According to this gemstone firing quide many natural and synthethic gemstones can be set into metal clay and fired in place. Certainly white cubic zirconia should do fine, especially those cut in the cabochon shape. In my experience some faceted CZ have been ‘smoothened’ after firing at 900 degrees Celsius for 2 hours (“the pmc golden standard”). They lost their sparkle and hue. One should be very careful with the choice of stones for firing in place in pmc.
But has anyone looked into the issue of setting stones in pmc not from the point of view of the stone, but from the point of view of the metal? It is known that pmc shrinks: pmc standard and pmc+- the ‘classic’ pmc types – shrink up to 25-30%. How does it affect a piece with a (larger) stone? Will it deform? Will the bezel survive the deformation caused by pressure and show no cracks?
Here are different jewelry pieces made from pmc standard. In each of these pieces a different stone setting technique has been applied. In the hoop earrings white CZ cabochons of various size (from 2 to 6 mm) have been set in wet clay, furnished with bezels (made from pmc ‘snakes’) and fired in place. As you can see, there has been slight deformation: the small ‘craters’ on the reverse side just underneath the stones. There has been some horizontal deformation too caused by the stones. But the fact that the stones protrude on the inside of the ring is due to the design (I wanted the stones to be set exactly in the middle of the circles). They did it in the unfired clay already. If a piece is reasonably thick (mine was 4 cards only, while 5 cards should be the minimum for texture), the texture and the proportions should not be distorted by the stones as seen in the circles pendant below. And the bezels show no cracks at all.
In this circles pendant I was afraid to co-fire the beautiful blue spinel so I just soldered the bezel after firing. The same thing I did with the ‘dew drop leaf pendant’ shown on the right. Soldering pmc standard is quite challenging, especially when a bezel is serrated. It is so easy to scorch the tiny teeth. You have to warm up the larger piece, not the bezel, use as hard solder as possible and burnish the pmc piece very well to prevent it from ‘soaking’ solder. And if the piece has stones which have been already set before firing you have to be careful not to burn them – even if they have survived 2 hrs at 900 degrees, they can get burned by the topical flame produced by the torch. I discovered that fine silver findings survive the soldering much better than the ones made from sterling silver.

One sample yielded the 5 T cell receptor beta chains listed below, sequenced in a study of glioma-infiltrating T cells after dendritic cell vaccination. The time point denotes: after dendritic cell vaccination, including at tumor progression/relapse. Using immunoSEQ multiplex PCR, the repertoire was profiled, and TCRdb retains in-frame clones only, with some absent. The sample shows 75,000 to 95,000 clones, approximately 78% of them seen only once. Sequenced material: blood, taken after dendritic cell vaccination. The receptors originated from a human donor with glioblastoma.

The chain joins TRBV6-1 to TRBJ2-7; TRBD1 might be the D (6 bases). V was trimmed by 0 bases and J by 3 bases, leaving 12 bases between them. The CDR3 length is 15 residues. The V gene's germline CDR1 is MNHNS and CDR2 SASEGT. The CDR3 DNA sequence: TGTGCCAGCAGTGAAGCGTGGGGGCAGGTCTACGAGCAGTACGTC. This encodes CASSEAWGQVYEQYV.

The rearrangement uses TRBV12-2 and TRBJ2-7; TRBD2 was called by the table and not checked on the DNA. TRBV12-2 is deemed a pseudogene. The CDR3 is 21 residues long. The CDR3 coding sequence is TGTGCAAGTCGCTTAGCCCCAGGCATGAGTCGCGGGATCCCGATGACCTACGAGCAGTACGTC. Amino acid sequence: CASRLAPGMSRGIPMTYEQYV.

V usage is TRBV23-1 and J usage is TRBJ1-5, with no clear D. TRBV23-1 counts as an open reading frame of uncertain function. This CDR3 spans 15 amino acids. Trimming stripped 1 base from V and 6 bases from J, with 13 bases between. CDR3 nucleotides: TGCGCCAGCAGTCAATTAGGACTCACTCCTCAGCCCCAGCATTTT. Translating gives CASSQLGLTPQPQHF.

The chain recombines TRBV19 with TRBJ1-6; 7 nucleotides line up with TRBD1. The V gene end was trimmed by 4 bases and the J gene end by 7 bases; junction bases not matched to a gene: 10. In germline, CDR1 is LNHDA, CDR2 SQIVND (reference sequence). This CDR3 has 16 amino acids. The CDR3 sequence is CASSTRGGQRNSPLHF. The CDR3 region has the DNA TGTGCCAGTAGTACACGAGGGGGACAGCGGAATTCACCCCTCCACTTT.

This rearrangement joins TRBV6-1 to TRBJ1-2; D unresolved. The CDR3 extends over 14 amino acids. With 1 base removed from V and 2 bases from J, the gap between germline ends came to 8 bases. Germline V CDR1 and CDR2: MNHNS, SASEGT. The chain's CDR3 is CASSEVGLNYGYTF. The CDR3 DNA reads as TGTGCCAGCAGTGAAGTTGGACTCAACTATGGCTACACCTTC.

Some suppliers offer a nice compromise solution: prefab fine silver bezels (tubes, serrated bezels and prong findings) which can be embedded into wet clay and fired in place. I inserted two serrated fine silver bezels to accommodate the 4 mm smaller lapis lazuli stones in this bracelet. When setting the bezels in wet clay I left a narrow space of appr. 1/2 mm around the perimeter to allow for shrinkage. It was just a guess, but it was right. After firing the bezels were gripped firmly by the surrounding metal. I wonder what would have happened if they had been set tight in the clay? Any deformation because the bezel would resist the shrinking clay?
The larger bezel holding a 10 mm turquoise stone has been made from fine silver bezel wire and soldered afterwards. I have a problem with setting bezel wire into wet clay. Namely, the bezel has to be ‘closed’ to stay in place. Wet clay has bad cohesion with metal silver. However ‘making both ends meet’ by soldering the bezel before firing won’t work at all. There is no solder which can survive the temperature of 900 degrees. Even the hardest one has melting temperature of 760 degrees Celsius.
Note that this blog describes an ‘extreme’ scenario of pmc standard. Precious metal clays with less shrinkage such as PMC 3 may show different behaviour.
Conclusion: there are different solutions for setting stones in pmc. The deformation depends on the type of pmc and its shrinkage. Whether the stone can be fired in place depends not on the stone only but on the design of the piece too. And fine (not sterling) silver bezels and findings are the first choice for soldering on pmc fine silver.